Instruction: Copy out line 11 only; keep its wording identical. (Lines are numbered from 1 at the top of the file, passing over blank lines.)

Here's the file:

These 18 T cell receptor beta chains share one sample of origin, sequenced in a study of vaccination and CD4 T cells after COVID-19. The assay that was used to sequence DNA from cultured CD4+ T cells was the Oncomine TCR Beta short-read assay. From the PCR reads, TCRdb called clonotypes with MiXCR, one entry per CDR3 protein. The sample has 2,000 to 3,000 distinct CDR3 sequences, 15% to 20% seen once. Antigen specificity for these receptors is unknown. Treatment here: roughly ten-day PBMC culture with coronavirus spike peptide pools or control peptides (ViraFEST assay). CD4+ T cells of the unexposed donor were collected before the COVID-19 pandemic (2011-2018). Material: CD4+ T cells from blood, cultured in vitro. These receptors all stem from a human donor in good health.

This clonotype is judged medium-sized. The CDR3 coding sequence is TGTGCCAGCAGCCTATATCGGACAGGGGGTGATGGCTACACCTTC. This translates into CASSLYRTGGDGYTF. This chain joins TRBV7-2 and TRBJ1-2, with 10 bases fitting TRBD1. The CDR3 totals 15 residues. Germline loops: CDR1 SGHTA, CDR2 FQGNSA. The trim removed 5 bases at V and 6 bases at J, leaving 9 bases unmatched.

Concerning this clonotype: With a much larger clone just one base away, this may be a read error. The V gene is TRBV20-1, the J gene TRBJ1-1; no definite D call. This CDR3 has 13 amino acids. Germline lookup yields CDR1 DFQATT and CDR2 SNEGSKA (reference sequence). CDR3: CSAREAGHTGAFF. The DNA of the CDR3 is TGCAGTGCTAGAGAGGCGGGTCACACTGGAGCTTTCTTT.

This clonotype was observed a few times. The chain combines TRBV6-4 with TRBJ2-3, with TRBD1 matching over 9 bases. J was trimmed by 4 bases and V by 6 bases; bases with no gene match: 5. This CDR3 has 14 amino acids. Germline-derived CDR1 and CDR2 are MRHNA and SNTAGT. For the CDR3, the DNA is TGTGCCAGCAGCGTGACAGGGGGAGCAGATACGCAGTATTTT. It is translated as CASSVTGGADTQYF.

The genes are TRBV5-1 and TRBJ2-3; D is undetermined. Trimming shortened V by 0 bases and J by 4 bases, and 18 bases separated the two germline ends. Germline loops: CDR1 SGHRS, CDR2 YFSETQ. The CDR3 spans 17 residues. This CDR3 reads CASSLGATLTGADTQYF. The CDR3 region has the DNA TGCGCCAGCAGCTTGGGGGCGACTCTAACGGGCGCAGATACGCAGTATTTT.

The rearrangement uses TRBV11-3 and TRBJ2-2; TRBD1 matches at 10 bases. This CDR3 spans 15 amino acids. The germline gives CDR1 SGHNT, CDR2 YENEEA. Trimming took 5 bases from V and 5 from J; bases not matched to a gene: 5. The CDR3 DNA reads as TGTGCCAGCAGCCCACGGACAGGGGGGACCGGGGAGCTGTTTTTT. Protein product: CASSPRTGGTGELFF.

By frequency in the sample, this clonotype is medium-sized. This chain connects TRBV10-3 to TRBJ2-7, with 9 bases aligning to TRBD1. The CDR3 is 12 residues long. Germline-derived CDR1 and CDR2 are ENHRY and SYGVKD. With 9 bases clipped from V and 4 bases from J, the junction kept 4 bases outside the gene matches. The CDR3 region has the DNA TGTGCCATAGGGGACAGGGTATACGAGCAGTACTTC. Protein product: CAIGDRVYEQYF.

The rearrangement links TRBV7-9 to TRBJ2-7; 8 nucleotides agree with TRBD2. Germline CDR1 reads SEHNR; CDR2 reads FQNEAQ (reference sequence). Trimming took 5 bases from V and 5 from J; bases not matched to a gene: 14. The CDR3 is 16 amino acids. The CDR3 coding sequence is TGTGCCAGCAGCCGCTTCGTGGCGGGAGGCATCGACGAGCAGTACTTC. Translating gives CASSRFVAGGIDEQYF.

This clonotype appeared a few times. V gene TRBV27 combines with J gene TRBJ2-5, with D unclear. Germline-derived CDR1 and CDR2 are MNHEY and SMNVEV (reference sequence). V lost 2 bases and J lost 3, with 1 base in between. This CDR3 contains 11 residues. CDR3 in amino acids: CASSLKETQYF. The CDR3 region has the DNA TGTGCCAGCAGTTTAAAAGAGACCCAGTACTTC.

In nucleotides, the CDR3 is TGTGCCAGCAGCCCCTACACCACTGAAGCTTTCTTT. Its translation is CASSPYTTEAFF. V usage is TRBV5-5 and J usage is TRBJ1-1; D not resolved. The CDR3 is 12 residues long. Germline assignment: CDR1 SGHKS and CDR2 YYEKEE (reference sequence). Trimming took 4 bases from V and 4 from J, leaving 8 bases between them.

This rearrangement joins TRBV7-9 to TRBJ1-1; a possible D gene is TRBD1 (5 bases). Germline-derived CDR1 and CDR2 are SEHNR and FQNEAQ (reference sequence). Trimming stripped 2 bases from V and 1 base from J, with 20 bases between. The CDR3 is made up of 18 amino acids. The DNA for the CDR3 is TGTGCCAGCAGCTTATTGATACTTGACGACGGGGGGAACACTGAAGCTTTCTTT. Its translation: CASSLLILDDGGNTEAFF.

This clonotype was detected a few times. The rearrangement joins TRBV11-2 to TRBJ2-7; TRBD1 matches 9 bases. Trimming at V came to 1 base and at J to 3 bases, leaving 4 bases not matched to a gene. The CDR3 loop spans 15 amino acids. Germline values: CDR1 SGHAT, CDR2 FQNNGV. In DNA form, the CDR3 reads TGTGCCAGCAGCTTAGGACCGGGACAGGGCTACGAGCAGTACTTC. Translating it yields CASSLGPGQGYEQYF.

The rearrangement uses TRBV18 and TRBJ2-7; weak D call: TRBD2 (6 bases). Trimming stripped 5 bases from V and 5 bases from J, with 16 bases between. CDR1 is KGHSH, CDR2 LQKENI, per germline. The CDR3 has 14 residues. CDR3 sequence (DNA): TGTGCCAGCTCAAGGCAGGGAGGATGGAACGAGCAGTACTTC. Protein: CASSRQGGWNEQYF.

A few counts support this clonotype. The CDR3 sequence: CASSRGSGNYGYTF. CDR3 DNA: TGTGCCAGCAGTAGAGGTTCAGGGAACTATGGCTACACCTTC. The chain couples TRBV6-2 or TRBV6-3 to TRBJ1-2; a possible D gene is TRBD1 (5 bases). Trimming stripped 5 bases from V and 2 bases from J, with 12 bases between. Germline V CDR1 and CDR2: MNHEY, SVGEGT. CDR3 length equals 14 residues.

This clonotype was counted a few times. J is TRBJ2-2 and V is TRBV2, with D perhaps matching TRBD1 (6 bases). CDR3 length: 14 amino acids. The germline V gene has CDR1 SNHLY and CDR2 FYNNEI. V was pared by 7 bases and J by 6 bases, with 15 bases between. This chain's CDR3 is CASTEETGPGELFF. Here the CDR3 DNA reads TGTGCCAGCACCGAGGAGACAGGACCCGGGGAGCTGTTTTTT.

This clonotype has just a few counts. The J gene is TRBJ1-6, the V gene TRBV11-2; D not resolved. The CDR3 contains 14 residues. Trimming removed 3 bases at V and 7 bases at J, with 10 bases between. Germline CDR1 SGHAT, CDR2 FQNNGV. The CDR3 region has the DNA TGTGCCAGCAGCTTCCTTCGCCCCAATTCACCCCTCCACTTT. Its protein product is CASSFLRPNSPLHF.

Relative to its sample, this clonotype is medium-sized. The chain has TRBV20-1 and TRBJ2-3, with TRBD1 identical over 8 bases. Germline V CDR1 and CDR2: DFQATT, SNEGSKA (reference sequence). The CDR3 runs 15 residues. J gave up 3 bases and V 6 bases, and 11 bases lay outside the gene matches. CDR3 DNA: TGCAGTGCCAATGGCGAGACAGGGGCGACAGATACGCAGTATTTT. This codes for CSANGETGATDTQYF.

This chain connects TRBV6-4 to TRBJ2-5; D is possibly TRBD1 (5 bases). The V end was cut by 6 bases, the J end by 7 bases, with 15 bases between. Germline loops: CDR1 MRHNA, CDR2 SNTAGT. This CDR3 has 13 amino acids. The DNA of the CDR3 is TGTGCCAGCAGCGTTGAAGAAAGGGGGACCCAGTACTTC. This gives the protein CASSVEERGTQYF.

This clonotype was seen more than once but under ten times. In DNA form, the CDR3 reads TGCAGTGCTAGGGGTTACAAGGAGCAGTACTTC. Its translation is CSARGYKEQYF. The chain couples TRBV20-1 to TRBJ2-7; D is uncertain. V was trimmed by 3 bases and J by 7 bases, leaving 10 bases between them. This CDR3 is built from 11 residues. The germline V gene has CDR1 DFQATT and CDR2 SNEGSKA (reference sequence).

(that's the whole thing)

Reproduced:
This rearrangement joins TRBV7-9 to TRBJ1-1; a possible D gene is TRBD1 (5 bases). Germline-derived CDR1 and CDR2 are SEHNR and FQNEAQ (reference sequence). Trimming stripped 2 bases from V and 1 base from J, with 20 bases between. The CDR3 is made up of 18 amino acids. The DNA for the CDR3 is TGTGCCAGCAGCTTATTGATACTTGACGACGGGGGGAACACTGAAGCTTTCTTT. Its translation: CASSLLILDDGGNTEAFF.